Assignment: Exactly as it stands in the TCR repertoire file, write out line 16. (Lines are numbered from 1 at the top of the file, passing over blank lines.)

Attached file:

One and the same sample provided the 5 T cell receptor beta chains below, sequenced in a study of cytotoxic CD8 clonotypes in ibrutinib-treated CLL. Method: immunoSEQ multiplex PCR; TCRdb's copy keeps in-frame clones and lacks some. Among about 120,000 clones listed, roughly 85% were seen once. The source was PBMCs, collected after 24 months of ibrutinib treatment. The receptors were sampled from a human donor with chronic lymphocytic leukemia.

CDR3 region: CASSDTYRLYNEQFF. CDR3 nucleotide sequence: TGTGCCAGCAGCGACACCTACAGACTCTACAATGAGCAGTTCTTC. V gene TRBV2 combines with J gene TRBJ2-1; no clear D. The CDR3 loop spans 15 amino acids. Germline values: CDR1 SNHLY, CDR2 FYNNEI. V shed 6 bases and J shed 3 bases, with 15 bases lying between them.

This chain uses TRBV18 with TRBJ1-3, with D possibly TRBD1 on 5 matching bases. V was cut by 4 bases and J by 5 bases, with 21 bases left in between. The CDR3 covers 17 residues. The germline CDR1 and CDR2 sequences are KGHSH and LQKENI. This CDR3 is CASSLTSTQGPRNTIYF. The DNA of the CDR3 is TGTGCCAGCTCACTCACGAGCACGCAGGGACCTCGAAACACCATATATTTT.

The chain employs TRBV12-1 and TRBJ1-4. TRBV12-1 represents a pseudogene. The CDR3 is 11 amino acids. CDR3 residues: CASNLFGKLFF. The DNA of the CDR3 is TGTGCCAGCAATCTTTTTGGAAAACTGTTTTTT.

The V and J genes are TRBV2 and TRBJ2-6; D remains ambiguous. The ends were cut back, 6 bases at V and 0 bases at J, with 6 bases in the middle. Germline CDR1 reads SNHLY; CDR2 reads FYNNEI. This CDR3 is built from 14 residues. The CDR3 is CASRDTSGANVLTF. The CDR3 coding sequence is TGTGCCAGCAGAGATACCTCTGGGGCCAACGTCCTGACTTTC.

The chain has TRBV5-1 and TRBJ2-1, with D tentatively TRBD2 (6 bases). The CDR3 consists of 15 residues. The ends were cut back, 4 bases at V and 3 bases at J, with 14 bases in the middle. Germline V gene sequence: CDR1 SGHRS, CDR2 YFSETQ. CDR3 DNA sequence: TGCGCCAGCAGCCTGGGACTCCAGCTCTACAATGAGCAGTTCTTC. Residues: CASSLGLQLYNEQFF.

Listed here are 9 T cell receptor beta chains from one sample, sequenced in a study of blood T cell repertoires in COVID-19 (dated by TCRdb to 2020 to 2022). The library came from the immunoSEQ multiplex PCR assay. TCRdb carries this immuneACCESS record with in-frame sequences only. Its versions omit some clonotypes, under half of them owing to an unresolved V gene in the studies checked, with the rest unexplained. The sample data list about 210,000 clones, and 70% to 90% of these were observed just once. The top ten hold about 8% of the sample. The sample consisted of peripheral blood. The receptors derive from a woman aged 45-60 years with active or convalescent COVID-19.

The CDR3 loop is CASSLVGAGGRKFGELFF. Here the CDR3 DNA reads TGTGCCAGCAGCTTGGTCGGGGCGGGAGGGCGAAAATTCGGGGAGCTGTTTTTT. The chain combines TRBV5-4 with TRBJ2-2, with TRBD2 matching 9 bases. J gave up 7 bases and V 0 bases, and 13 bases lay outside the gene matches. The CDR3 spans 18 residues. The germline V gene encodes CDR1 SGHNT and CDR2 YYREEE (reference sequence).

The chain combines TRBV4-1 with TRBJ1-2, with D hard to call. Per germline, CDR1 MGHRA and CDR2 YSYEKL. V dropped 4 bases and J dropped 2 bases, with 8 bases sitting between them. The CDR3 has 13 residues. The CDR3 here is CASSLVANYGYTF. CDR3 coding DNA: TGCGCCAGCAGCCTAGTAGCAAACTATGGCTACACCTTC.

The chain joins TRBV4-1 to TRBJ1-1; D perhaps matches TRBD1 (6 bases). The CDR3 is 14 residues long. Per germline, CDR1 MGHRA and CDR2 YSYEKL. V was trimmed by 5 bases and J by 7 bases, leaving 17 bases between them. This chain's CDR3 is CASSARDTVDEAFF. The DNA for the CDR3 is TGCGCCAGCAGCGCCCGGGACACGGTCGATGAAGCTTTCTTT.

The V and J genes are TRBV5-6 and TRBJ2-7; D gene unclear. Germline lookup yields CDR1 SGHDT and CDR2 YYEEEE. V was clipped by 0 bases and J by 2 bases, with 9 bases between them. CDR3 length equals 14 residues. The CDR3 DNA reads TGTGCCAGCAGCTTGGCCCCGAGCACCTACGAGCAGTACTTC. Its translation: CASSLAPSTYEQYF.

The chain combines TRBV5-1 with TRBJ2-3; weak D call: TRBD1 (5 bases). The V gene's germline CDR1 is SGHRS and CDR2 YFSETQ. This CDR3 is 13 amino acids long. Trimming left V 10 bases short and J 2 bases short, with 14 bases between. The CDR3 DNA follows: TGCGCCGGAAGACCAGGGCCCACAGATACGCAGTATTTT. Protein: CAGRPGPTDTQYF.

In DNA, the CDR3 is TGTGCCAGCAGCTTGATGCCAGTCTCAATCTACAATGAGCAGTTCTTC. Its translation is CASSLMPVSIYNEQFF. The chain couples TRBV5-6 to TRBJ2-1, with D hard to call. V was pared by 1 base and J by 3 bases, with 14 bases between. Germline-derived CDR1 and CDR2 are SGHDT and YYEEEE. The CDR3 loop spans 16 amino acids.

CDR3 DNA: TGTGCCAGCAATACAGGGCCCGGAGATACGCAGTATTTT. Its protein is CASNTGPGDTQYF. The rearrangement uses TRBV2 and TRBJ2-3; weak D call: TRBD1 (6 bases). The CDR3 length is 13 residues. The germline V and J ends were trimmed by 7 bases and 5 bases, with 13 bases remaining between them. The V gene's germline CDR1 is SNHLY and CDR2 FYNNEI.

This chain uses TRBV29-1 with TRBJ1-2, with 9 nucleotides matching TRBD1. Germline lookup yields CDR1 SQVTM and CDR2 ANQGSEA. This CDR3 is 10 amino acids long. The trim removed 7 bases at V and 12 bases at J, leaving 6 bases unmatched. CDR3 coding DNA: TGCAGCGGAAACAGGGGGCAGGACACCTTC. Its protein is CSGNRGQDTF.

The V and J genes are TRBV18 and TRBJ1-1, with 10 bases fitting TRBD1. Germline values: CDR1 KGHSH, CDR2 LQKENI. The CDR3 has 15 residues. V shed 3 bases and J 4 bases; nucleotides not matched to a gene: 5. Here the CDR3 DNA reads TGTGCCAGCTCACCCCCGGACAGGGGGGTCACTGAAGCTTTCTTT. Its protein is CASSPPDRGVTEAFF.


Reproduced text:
The V and J genes are TRBV18 and TRBJ1-1, with 10 bases fitting TRBD1. Germline values: CDR1 KGHSH, CDR2 LQKENI. The CDR3 has 15 residues. V shed 3 bases and J 4 bases; nucleotides not matched to a gene: 5. Here the CDR3 DNA reads TGTGCCAGCTCACCCCCGGACAGGGGGGTCACTGAAGCTTTCTTT. Its protein is CASSPPDRGVTEAFF.